As we discussed, ethanol burns cleaner and emits fewer greenhouse gases than gasoline. Plus, since it’s made from plants, it’s a renewable energy source. For those reasons, flex fuel holds promise as a homegrown, environmentally friendly fuel source.
However, there are environmental drawbacks. Most ethanol produced in the U.S. comes from corn. Growing corn absorbs CO2, but most of the farmland producing fuel corn was already growing feed corn or other crops. Therefore, redirecting corn to make fuel has not changed the global CO2 uptake. The CO2 uptake would help offset the carbon released from vehicles if E85 could be economically produced from bio-waste like corn stalks or plants like switchgrass that can grow on low-quality land.
There are other environmental concerns as well. Corn consumes a lot of water that could be used for food production. Plus, converting corn to ethanol is energy intensive because the starches need to be broken down to produce sugars that can be distilled into alcohol.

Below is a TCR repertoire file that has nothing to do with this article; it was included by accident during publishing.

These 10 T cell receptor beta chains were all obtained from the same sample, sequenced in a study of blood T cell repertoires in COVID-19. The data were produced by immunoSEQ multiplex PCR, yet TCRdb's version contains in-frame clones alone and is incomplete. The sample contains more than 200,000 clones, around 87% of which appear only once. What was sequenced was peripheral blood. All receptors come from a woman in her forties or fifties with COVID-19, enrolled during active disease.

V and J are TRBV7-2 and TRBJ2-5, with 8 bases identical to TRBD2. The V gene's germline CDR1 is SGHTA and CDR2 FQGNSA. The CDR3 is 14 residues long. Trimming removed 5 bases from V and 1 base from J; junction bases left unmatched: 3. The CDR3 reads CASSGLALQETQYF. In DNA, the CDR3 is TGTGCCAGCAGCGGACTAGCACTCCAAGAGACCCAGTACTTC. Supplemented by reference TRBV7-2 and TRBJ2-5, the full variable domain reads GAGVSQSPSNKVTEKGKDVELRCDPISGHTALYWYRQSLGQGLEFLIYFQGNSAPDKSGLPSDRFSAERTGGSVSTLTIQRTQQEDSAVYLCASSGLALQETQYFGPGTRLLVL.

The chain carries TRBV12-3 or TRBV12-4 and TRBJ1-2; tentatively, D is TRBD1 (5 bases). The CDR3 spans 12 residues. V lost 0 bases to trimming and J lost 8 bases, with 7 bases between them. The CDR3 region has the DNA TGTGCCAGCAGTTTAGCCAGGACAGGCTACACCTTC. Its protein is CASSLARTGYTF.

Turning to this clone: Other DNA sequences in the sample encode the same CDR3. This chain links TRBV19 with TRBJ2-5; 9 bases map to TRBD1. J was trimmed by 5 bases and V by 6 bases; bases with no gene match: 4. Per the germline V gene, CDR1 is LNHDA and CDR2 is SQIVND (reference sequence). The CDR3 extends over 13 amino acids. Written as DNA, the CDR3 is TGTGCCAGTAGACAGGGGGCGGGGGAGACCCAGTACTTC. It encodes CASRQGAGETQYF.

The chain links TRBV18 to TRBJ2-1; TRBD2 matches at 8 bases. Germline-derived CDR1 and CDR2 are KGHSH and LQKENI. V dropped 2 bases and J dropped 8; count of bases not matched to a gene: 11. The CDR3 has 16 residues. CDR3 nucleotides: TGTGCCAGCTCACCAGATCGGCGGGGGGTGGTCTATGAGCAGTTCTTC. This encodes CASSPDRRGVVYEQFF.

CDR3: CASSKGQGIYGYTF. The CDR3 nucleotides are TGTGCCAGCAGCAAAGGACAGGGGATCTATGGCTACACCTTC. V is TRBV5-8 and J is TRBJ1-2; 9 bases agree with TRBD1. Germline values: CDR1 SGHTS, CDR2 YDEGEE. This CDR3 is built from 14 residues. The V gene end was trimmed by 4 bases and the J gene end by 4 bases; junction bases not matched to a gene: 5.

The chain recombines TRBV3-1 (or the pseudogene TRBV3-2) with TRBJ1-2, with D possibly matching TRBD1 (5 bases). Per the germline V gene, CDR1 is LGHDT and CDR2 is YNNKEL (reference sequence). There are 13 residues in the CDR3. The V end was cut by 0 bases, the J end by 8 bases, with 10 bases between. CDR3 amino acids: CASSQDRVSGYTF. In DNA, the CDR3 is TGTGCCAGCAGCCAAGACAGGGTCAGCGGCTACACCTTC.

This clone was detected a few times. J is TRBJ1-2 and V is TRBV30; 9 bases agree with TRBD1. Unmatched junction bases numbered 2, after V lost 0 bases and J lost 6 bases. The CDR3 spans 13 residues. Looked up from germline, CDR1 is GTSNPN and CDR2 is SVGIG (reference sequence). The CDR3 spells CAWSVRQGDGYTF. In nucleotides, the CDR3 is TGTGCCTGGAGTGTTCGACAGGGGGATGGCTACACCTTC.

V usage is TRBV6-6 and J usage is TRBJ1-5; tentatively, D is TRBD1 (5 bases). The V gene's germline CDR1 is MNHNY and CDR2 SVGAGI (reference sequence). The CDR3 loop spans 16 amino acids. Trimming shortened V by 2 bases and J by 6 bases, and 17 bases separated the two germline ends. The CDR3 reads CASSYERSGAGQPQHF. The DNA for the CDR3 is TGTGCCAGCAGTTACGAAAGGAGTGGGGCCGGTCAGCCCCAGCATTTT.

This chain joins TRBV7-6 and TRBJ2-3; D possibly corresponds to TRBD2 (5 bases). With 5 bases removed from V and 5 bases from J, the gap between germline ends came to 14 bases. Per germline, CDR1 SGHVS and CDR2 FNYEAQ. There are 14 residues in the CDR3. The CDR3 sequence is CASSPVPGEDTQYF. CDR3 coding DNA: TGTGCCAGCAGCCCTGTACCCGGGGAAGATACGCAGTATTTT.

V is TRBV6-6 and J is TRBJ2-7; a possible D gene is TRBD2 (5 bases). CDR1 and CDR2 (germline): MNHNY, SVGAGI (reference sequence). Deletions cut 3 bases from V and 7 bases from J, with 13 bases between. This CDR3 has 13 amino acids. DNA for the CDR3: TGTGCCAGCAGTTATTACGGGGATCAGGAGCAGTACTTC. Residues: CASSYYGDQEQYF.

For example, it takes about 30% more energy to produce ethanol from corn than it does from sugar cane, as it’s done in Brazil. Finally, using corn for fuel could potentially drive up the price of animal feed and ripple into grocery store prices.
You could be driving a flex fuel vehicle already and not even know it.
Some Ford and GM vehicles have a badge that says “Flex Fuel E85 Ethanol,” or feature a leaf emblem, while other vehicles have labels on the fuel doors indicating they use flex fuel. A sure-fire method is to open the fuel door to check the color of the gas cap or capless filler neck. If it is yellow, your vehicle is an FFV. If you’re still unsure, pull out your owner’s manual for that information.
Flex fuel seems to be in a precarious spot. Making it a viable biofuel requires automakers to manufacture vehicles that can use it and gas stations to have it available at the pump, neither of which are likely to happen without incentives.
At the same time, manufacturers seem to be pivoting to meet CAFE standards with hybrid and full-electric vehicles. Even the Renewable Fuels Association has switched its lobbying focus to increasing the regular gas blend from 10% to 15% ethanol.
In short, FFVs are on the ropes. But, all that said, the issue is not settled yet. Biofuels could play a role in the current push for carbon capture and reduction – and FFVs may just be the comeback kid once again.